What new problems does Annie face in Act 2 of The Miracle Worker?
Oh, you're right that Annie faces new problems in Act 2! Annie gives us a glimpse into those problems with the letter she is writing at the beginning of the act (each word interrupted by commas to indicate how slow Annie has to write because of her eyes). "Nobody, here, has, attempted, to, control, her." "How, to, discipline, her, without, breaking, her, spirit." "I, shall, insist, on, reasonable, obedience, from, the, start--" These three lines nicely illuminate Annie's three problems:
- Helen has never been controlled. Now she will be.
- Discipline must be carefully handled so as not to break Helen's spirit.
- Annie will insist on absolute obedience.
But this list of problems wouldn't be complete without the last one looming:
- The Kellers don't agree.
Why are these the problems new? Annie doesn't yet have complete charge of Helen apart from the family. She will soon. However, nothing that Annie does matters at all until the spoiled child is tamed. The fact that Helen is spoiled (out of Captain Keller's desire for "peace" and Kate's pity for her daughter) is the biggest obstacle to Helen's ability to learn.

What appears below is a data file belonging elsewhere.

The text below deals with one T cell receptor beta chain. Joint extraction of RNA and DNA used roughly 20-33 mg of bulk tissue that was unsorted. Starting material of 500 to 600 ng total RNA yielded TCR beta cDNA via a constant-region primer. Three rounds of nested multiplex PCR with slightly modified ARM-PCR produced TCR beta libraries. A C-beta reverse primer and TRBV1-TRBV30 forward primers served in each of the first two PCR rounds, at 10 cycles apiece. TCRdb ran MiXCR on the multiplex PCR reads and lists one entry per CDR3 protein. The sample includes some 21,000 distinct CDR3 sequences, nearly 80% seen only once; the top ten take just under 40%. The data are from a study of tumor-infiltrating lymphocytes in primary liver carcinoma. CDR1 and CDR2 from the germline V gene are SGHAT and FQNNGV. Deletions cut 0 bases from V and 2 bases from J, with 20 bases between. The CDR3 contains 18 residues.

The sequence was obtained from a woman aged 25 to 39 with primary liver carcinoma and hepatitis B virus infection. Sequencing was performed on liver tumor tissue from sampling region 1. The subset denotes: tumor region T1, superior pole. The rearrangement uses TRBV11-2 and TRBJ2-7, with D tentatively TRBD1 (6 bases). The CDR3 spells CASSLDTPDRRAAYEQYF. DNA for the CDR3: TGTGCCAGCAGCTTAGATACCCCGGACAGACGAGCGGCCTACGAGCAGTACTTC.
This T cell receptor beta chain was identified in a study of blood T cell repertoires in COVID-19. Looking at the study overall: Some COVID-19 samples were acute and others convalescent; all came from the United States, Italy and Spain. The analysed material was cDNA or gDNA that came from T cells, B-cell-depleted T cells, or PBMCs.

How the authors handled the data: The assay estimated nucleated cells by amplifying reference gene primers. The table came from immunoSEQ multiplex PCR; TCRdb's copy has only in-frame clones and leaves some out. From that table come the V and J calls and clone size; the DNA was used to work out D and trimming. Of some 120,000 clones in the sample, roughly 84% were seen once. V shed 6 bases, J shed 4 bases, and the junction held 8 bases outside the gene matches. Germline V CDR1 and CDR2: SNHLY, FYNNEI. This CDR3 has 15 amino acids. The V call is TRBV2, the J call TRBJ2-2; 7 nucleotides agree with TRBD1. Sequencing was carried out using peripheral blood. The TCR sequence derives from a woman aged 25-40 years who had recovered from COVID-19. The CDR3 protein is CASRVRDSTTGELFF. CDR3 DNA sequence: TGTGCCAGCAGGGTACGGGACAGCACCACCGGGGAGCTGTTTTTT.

Then begins, perhaps, the most trying scene in American Drama: the Keller breakfast scene. This scene shows the result of the Keller's treatement of Helen out of pity and shame. There is a war in this scene, a war beteween Helen and Annie. Annie wins. The result?
"She ate with a spoon. Herself. ... And she folded her napkin." And Annie gets complete charge of Helen in a separate place with one of the worst problems of all: limited time.